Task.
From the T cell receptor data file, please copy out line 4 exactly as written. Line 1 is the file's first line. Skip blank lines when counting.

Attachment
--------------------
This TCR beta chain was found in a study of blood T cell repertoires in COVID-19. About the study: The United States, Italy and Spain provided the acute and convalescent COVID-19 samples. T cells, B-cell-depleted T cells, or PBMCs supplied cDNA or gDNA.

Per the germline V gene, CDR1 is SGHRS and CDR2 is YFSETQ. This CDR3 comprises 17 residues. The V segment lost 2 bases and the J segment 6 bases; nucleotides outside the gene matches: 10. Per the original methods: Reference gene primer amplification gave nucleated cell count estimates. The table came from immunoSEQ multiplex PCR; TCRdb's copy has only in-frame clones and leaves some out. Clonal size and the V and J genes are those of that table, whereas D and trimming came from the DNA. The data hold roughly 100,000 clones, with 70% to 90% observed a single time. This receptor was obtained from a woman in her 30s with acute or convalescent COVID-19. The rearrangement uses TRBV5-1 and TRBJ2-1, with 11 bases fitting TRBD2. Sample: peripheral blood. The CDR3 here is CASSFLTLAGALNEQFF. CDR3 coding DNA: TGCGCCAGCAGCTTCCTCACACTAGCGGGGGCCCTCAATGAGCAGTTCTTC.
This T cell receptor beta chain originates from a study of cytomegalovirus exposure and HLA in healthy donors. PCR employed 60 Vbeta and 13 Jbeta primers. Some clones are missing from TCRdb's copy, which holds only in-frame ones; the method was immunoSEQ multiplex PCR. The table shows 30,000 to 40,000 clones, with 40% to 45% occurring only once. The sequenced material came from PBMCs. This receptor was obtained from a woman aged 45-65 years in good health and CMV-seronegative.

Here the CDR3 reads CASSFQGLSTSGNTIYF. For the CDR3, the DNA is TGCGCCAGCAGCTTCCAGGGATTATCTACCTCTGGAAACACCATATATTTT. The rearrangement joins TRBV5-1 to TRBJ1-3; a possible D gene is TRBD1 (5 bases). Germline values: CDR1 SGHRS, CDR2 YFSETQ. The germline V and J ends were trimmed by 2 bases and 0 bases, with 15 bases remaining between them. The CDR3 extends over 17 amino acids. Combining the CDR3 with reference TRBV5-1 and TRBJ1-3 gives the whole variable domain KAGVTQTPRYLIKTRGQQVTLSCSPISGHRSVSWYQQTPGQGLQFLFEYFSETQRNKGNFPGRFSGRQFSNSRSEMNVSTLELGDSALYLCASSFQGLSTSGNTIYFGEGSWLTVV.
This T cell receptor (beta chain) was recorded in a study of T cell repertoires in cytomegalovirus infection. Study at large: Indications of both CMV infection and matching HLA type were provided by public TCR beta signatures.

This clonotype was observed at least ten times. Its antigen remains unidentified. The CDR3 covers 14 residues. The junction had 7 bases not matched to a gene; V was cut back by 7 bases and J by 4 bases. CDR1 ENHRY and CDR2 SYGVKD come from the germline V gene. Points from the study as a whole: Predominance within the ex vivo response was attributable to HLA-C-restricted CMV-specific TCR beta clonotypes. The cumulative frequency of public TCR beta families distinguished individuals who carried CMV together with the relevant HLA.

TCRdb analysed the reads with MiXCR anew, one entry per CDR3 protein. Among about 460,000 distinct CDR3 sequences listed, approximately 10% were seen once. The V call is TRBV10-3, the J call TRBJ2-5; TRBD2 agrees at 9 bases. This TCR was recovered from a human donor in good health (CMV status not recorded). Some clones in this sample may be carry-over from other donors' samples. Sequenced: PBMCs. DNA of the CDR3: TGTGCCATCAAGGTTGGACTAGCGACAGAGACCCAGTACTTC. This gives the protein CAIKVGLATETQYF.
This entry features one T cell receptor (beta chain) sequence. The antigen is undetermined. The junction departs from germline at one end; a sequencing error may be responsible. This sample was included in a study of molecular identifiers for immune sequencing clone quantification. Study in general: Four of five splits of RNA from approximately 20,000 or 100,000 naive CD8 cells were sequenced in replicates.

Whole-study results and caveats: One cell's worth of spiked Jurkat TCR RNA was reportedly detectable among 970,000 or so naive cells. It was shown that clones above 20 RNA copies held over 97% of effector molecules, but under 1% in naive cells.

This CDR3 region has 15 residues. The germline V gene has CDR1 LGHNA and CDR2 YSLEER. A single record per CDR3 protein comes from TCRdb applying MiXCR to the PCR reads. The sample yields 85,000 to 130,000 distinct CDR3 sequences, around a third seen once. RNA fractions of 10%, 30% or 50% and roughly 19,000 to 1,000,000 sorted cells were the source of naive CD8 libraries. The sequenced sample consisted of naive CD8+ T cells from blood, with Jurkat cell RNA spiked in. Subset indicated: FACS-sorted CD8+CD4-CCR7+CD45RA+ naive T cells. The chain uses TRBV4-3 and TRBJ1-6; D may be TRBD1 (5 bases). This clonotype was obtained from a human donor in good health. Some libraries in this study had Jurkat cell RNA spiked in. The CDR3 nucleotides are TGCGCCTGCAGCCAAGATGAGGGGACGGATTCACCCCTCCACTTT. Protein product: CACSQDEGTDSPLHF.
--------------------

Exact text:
Here the CDR3 reads CASSFQGLSTSGNTIYF. For the CDR3, the DNA is TGCGCCAGCAGCTTCCAGGGATTATCTACCTCTGGAAACACCATATATTTT. The rearrangement joins TRBV5-1 to TRBJ1-3; a possible D gene is TRBD1 (5 bases). Germline values: CDR1 SGHRS, CDR2 YFSETQ. The germline V and J ends were trimmed by 2 bases and 0 bases, with 15 bases remaining between them. The CDR3 extends over 17 amino acids. Combining the CDR3 with reference TRBV5-1 and TRBJ1-3 gives the whole variable domain KAGVTQTPRYLIKTRGQQVTLSCSPISGHRSVSWYQQTPGQGLQFLFEYFSETQRNKGNFPGRFSGRQFSNSRSEMNVSTLELGDSALYLCASSFQGLSTSGNTIYFGEGSWLTVV.